The administration of intravenous fluids is perhaps the most common treatment given in the intensive care unit. According to biologic rationale, ongoing fluid losses should be replaced to maintain fluid homeostasis and relative or absolute deficiencies in circulating blood volume should be prevented or rapidly corrected. There is agreement that insensible fluid losses and isotonic fluid losses should be replaced with a judicious mixture of water and crystalloid solutions. There is, however, a great deal of controversy on which fluids should be used during the acute resuscitation phase to deal with acute relative or absolute hypovolemia. In particular, there is much controversy on whether colloidal or crystalloid solutions should be used. The controversy remains despite multiple meta-analyses. There are suggestions that albumin might increase mortality but the data supporting these concerns are weak. Starch solutions might adversely affect renal function. Crystalloids might be favored in trauma patients. These views remain inadequately supported by evidence. A randomized controlled trial now under way should increase the evidence base for practice in this area.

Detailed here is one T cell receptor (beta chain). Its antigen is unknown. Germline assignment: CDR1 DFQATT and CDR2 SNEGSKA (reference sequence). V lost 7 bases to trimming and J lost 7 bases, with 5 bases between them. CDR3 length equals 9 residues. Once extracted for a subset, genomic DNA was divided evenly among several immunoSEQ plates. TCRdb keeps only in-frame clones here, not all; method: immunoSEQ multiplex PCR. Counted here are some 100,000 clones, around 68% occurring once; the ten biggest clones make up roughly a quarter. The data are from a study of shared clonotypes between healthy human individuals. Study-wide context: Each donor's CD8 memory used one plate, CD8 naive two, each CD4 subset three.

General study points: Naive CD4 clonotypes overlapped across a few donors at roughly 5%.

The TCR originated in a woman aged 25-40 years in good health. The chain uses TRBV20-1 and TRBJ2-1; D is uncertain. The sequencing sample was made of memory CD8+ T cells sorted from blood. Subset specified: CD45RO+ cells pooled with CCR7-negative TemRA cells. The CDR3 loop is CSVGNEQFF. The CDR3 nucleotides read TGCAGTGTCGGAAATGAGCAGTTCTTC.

- Circulating blood volume
- Crystalloid solutions
- Fluid loss, insensible and isotonic